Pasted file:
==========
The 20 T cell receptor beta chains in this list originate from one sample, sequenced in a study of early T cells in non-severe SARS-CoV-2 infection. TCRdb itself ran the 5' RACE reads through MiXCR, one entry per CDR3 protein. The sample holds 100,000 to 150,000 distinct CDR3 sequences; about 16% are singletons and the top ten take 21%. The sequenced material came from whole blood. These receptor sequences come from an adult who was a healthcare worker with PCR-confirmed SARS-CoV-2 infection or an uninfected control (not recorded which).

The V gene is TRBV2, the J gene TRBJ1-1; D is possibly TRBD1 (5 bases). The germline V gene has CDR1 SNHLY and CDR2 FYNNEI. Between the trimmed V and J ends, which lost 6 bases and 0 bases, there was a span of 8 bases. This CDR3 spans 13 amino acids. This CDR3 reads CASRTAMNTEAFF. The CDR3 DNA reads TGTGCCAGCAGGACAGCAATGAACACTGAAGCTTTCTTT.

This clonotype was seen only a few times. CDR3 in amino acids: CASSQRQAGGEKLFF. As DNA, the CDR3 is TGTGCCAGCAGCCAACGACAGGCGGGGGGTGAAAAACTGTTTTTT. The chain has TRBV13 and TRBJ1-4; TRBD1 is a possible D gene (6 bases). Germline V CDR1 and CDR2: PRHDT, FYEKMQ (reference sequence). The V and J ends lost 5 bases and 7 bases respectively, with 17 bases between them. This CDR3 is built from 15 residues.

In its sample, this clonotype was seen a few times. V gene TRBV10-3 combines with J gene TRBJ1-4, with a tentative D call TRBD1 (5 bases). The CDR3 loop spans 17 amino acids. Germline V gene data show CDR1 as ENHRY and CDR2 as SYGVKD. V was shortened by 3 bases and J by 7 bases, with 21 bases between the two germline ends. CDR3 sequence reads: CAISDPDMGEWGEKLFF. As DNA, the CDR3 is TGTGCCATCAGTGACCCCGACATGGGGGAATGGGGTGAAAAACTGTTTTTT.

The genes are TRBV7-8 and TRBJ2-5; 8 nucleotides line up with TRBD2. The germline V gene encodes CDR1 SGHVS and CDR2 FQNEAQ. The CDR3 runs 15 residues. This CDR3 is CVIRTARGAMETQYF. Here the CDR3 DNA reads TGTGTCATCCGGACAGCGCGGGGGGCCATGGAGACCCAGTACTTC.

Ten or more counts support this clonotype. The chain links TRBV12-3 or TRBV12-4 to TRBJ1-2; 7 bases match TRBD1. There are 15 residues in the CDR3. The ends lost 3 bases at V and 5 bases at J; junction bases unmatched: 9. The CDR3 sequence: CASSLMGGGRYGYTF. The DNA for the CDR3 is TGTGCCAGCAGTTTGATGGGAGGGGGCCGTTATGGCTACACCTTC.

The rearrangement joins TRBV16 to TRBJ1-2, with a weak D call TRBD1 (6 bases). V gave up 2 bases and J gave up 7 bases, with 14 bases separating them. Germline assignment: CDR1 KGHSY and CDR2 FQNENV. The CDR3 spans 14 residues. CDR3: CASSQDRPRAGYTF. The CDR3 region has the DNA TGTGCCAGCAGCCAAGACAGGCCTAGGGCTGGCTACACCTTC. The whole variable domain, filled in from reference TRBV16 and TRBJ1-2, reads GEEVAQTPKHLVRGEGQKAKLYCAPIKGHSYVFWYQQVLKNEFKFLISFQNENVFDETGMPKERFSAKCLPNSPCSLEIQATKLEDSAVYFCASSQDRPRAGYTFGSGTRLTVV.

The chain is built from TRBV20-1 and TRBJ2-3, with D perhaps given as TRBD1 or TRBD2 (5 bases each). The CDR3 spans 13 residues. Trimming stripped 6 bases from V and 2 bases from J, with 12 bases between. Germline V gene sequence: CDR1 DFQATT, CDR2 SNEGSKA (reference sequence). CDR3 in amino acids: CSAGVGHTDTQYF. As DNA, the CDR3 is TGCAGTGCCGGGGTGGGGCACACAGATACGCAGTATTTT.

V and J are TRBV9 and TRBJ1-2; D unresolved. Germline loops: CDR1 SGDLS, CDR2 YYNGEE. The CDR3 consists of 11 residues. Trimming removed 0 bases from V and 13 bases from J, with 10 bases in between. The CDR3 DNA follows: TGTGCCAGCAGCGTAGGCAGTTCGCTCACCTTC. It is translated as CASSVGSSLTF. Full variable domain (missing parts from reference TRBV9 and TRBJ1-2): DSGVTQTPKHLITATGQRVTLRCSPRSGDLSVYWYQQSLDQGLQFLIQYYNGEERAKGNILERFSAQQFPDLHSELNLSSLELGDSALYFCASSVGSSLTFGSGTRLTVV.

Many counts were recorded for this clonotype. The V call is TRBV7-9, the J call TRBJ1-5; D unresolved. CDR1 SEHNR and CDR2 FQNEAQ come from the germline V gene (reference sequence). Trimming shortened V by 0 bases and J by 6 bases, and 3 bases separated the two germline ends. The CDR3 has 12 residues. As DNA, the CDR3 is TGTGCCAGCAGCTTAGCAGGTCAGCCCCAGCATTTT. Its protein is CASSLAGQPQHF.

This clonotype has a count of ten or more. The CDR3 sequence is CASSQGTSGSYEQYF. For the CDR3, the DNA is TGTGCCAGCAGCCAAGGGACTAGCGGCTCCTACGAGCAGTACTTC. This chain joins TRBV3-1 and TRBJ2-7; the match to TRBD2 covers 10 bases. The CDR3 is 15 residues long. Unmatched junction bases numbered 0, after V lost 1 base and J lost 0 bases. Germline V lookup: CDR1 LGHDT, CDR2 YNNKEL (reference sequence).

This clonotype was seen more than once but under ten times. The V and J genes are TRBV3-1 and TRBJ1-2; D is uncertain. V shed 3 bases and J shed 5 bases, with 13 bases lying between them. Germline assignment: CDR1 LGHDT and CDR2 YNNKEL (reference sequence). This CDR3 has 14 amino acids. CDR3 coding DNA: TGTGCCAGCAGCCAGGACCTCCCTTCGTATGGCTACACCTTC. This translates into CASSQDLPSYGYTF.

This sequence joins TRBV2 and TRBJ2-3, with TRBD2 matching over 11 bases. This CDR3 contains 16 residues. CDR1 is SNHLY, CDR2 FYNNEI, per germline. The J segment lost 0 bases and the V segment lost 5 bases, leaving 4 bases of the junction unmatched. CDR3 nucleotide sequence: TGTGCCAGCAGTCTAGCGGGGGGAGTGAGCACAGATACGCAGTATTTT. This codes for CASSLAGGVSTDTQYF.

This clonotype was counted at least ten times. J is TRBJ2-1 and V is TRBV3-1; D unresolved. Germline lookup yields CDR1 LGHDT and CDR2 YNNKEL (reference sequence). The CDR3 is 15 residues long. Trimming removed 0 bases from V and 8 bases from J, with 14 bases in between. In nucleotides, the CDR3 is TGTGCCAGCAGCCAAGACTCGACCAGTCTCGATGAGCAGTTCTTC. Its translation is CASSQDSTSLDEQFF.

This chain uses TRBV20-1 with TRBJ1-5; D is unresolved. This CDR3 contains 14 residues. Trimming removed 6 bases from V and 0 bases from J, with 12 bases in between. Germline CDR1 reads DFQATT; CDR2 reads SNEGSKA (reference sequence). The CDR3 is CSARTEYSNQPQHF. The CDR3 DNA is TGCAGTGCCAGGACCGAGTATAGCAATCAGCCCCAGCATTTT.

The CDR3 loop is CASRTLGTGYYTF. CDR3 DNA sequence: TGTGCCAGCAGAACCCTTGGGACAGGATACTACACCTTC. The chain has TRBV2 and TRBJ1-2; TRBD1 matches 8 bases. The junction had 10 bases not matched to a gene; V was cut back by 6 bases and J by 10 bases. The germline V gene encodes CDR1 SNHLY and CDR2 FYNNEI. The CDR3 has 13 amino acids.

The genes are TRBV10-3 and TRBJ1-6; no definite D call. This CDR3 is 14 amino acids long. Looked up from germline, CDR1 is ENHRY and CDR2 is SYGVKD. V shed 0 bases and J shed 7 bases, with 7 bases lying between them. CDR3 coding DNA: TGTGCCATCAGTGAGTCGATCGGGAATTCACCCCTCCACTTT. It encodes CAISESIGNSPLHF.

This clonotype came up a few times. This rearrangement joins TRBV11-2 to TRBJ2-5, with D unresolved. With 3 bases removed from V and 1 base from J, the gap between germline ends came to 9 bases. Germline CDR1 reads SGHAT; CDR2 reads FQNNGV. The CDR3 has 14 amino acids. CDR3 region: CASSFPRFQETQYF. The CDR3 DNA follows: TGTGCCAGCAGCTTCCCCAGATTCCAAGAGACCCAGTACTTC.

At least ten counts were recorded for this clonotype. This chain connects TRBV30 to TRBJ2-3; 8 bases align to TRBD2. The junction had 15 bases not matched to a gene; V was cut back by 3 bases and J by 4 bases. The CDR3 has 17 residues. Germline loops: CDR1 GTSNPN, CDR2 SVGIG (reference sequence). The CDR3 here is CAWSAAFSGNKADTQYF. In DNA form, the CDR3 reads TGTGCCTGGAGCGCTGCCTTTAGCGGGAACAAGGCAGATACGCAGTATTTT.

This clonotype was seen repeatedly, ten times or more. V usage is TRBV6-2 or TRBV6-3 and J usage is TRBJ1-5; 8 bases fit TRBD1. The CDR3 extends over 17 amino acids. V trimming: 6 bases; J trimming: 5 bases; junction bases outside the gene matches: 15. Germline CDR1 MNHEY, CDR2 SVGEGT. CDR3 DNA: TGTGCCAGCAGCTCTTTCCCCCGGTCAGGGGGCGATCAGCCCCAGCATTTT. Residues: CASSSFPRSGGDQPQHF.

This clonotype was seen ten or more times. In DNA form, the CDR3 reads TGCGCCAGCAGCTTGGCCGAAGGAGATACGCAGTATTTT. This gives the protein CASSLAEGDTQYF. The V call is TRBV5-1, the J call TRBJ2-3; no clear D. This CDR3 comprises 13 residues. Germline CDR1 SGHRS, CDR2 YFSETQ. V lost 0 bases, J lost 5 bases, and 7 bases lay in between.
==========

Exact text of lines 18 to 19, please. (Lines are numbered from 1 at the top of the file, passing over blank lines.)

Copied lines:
This clonotype came up a few times. This rearrangement joins TRBV11-2 to TRBJ2-5, with D unresolved. With 3 bases removed from V and 1 base from J, the gap between germline ends came to 9 bases. Germline CDR1 reads SGHAT; CDR2 reads FQNNGV. The CDR3 has 14 amino acids. CDR3 region: CASSFPRFQETQYF. The CDR3 DNA follows: TGTGCCAGCAGCTTCCCCAGATTCCAAGAGACCCAGTACTTC.

At least ten counts were recorded for this clonotype. This chain connects TRBV30 to TRBJ2-3; 8 bases align to TRBD2. The junction had 15 bases not matched to a gene; V was cut back by 3 bases and J by 4 bases. The CDR3 has 17 residues. Germline loops: CDR1 GTSNPN, CDR2 SVGIG (reference sequence). The CDR3 here is CAWSAAFSGNKADTQYF. In DNA form, the CDR3 reads TGTGCCTGGAGCGCTGCCTTTAGCGGGAACAAGGCAGATACGCAGTATTTT.